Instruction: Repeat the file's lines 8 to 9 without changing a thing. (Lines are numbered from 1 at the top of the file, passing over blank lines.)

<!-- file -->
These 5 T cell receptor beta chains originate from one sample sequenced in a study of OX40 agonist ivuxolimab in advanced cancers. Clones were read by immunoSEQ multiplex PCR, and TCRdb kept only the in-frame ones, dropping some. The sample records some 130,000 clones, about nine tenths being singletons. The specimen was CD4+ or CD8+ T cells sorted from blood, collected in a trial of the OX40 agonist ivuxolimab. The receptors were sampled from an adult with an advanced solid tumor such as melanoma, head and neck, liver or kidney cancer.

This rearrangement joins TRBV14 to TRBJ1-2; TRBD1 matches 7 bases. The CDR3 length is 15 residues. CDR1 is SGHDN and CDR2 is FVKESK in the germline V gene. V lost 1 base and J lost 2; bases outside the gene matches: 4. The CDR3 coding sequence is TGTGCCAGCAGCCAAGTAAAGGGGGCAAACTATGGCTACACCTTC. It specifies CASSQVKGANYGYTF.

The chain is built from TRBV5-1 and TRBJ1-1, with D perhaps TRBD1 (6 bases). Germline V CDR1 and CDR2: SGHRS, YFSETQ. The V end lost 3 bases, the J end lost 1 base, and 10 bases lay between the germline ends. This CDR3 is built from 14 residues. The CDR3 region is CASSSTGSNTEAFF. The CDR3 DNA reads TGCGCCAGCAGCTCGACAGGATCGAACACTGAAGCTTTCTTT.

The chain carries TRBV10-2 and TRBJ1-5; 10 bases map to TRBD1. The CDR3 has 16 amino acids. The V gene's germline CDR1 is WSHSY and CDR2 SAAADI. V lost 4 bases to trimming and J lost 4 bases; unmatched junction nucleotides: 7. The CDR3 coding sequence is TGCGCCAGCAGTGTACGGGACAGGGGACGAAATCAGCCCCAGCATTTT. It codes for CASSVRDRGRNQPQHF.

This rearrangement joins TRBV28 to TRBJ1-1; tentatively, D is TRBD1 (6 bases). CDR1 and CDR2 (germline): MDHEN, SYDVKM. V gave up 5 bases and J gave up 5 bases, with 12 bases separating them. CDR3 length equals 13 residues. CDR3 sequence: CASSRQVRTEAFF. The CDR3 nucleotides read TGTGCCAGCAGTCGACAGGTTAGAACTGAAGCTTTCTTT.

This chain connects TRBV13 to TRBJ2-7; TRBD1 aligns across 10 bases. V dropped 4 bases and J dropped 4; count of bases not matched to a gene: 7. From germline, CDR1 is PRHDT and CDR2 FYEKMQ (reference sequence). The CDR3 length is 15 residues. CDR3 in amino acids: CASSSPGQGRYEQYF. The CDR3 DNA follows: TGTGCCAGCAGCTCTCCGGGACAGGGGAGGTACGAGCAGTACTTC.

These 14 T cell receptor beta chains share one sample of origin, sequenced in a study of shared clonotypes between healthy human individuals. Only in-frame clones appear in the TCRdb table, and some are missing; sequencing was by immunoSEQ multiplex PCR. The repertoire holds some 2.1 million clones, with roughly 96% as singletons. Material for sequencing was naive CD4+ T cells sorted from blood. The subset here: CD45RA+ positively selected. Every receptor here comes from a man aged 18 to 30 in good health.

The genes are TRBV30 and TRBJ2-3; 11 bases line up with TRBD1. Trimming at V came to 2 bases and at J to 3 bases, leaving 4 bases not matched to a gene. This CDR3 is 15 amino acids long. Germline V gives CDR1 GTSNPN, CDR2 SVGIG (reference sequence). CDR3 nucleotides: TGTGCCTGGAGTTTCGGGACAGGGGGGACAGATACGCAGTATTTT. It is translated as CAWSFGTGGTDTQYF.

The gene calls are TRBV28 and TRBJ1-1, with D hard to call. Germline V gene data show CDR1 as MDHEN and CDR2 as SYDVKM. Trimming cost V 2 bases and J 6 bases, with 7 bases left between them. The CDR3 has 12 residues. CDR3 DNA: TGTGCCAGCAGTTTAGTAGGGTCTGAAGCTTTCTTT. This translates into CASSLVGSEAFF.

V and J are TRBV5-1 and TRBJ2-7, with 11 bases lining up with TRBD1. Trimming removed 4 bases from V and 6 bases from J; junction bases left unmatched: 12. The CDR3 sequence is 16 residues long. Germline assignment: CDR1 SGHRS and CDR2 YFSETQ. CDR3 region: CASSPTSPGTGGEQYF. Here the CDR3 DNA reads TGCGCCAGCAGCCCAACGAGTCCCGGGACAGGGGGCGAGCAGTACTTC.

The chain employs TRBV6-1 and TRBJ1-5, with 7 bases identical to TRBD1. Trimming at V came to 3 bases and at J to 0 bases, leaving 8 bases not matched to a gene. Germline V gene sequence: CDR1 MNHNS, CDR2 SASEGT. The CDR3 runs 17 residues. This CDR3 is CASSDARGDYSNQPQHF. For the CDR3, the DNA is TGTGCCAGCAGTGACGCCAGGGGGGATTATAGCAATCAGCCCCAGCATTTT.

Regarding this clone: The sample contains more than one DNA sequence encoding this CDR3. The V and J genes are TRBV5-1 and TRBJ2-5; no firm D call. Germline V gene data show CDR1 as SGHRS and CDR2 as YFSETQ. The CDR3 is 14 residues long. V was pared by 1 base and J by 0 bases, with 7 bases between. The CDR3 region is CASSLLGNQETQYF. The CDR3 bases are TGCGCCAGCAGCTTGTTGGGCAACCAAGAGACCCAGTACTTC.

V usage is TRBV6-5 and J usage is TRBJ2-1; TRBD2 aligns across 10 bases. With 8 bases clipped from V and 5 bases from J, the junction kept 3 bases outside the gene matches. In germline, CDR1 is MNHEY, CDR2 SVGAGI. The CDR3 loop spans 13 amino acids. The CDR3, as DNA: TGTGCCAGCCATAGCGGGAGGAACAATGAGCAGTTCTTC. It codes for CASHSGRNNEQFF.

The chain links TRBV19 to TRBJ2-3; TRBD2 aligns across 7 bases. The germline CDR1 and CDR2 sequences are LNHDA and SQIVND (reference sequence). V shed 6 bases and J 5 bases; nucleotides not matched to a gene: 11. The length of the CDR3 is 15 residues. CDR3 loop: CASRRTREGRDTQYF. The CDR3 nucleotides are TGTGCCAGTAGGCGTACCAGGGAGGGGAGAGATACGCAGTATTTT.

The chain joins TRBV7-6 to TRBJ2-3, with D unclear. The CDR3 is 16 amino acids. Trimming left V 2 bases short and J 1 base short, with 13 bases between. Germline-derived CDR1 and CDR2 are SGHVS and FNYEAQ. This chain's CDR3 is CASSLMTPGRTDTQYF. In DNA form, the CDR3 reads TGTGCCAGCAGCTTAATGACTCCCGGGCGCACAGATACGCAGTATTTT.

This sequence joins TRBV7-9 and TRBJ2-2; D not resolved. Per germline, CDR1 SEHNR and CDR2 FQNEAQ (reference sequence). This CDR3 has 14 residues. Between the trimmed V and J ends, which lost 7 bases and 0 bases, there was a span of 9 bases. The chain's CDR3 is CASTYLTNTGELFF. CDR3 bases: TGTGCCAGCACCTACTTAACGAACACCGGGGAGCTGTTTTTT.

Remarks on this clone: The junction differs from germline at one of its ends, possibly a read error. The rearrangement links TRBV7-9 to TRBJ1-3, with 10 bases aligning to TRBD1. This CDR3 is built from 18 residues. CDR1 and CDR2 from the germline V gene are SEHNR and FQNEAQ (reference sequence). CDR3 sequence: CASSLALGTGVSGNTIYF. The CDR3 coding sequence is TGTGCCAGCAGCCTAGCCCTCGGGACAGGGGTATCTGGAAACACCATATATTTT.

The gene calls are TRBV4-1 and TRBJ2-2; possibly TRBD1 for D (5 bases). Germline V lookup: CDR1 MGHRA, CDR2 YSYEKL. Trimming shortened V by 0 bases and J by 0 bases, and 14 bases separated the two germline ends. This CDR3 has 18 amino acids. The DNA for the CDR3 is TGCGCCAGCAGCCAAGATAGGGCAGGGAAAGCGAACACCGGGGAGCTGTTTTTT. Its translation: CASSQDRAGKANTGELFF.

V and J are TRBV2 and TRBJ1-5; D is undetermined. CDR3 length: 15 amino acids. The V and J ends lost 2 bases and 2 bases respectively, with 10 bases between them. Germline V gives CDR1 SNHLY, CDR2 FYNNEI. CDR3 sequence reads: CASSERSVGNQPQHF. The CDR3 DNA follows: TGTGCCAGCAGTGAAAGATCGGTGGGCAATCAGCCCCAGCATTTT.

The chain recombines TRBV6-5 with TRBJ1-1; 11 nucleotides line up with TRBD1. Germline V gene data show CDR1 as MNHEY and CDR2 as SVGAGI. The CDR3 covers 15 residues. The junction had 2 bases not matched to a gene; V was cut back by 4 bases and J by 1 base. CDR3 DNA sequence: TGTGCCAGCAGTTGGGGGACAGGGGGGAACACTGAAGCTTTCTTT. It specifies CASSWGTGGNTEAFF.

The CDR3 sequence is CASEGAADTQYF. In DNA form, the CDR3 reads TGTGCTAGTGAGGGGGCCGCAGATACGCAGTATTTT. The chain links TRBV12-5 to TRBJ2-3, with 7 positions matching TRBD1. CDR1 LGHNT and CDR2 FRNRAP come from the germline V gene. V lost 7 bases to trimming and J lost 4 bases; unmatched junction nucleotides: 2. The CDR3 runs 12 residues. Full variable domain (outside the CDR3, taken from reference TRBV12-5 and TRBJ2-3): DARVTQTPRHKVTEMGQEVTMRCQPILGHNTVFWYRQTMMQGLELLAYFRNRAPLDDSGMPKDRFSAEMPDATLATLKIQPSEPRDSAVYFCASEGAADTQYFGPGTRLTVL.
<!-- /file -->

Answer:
The genes are TRBV30 and TRBJ2-3; 11 bases line up with TRBD1. Trimming at V came to 2 bases and at J to 3 bases, leaving 4 bases not matched to a gene. This CDR3 is 15 amino acids long. Germline V gives CDR1 GTSNPN, CDR2 SVGIG (reference sequence). CDR3 nucleotides: TGTGCCTGGAGTTTCGGGACAGGGGGGACAGATACGCAGTATTTT. It is translated as CAWSFGTGGTDTQYF.

The gene calls are TRBV28 and TRBJ1-1, with D hard to call. Germline V gene data show CDR1 as MDHEN and CDR2 as SYDVKM. Trimming cost V 2 bases and J 6 bases, with 7 bases left between them. The CDR3 has 12 residues. CDR3 DNA: TGTGCCAGCAGTTTAGTAGGGTCTGAAGCTTTCTTT. This translates into CASSLVGSEAFF.